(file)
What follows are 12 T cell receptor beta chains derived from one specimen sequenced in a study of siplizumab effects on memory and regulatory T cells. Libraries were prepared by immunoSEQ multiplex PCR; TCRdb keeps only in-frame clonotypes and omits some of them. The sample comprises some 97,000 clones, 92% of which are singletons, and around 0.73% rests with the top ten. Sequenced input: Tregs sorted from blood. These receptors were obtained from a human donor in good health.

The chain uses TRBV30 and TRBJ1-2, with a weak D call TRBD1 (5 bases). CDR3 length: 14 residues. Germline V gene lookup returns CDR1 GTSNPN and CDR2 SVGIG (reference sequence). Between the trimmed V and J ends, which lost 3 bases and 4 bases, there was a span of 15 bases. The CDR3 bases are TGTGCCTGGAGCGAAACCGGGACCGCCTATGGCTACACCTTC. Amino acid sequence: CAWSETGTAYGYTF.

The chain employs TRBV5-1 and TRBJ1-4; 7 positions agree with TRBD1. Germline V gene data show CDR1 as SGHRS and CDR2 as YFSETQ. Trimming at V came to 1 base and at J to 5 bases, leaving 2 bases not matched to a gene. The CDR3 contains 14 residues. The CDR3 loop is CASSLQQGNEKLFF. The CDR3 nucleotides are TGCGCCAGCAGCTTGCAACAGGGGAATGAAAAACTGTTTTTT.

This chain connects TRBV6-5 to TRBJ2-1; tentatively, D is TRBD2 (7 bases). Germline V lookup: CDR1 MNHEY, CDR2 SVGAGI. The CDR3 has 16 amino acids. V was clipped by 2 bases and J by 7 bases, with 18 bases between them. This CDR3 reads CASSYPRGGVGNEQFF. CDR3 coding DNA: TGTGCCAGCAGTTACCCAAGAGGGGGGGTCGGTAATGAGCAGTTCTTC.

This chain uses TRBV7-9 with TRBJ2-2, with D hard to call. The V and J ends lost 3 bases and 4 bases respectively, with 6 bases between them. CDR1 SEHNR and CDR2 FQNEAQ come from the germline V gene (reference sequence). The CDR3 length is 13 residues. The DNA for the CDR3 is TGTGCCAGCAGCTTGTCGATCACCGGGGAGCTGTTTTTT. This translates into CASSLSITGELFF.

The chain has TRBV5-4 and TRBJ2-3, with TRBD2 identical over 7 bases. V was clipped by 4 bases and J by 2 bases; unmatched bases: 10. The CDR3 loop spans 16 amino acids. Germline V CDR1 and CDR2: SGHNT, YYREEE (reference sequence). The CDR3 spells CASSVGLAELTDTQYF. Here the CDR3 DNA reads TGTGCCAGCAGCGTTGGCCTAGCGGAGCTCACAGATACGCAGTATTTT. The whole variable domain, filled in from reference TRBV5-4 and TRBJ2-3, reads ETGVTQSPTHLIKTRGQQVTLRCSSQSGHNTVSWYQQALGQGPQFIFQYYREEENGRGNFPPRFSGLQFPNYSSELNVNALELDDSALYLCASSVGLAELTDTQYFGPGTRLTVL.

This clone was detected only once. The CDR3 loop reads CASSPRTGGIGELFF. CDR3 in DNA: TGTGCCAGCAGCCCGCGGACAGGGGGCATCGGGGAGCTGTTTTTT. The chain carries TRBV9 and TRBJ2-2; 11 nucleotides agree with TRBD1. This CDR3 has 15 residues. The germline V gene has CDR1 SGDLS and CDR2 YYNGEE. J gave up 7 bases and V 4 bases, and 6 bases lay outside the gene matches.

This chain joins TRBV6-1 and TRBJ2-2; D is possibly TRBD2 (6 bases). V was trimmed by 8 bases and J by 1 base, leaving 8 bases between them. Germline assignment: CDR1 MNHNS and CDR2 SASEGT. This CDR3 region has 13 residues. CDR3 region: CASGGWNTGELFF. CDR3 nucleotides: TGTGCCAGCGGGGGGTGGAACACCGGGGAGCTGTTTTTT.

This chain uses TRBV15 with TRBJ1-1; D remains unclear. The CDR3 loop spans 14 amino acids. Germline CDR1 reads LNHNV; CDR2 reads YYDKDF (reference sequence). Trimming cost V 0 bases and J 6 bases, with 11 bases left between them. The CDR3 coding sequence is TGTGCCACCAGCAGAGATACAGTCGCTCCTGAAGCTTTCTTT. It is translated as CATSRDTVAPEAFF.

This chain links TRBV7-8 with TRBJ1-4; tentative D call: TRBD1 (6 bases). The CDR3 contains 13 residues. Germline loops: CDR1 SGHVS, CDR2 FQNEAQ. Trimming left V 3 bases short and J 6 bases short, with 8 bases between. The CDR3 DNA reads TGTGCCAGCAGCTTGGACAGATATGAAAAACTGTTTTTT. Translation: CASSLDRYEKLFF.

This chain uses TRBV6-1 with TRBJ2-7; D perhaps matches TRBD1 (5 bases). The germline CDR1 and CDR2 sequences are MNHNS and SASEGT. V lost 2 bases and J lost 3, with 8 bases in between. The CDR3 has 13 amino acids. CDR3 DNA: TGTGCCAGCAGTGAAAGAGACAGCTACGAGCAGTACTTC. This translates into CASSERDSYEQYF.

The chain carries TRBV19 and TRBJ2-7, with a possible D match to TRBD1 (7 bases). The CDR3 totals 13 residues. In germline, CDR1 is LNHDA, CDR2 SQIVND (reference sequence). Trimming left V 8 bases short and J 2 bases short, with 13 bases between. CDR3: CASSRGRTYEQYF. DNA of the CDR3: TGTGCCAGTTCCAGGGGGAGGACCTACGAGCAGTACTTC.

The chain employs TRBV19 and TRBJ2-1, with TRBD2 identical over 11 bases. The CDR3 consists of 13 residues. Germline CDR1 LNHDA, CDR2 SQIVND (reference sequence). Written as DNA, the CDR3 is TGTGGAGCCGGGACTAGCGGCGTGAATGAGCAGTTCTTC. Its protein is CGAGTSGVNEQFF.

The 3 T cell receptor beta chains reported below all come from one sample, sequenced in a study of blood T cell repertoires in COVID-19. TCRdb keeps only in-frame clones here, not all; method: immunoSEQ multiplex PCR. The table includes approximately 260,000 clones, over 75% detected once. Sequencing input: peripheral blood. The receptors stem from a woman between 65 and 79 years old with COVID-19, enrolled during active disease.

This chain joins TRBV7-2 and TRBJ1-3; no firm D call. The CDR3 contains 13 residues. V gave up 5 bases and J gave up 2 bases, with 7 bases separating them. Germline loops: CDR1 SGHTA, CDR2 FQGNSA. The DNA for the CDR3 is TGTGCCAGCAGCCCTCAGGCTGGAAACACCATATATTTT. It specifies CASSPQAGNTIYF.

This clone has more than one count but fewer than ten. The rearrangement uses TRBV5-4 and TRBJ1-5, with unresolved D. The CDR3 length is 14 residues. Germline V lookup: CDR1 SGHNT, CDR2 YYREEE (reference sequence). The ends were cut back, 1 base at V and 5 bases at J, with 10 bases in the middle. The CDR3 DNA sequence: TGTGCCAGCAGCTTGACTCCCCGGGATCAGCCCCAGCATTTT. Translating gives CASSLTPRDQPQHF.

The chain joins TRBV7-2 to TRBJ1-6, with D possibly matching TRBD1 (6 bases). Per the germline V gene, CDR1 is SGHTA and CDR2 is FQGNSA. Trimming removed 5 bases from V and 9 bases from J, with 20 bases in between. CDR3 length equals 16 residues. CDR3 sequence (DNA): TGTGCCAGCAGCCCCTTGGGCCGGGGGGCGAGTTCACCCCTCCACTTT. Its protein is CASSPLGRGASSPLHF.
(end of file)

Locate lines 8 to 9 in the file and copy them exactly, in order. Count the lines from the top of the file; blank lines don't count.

This chain joins TRBV6-1 and TRBJ2-2; D is possibly TRBD2 (6 bases). V was trimmed by 8 bases and J by 1 base, leaving 8 bases between them. Germline assignment: CDR1 MNHNS and CDR2 SASEGT. This CDR3 region has 13 residues. CDR3 region: CASGGWNTGELFF. CDR3 nucleotides: TGTGCCAGCGGGGGGTGGAACACCGGGGAGCTGTTTTTT.

This chain uses TRBV15 with TRBJ1-1; D remains unclear. The CDR3 loop spans 14 amino acids. Germline CDR1 reads LNHNV; CDR2 reads YYDKDF (reference sequence). Trimming cost V 0 bases and J 6 bases, with 11 bases left between them. The CDR3 coding sequence is TGTGCCACCAGCAGAGATACAGTCGCTCCTGAAGCTTTCTTT. It is translated as CATSRDTVAPEAFF.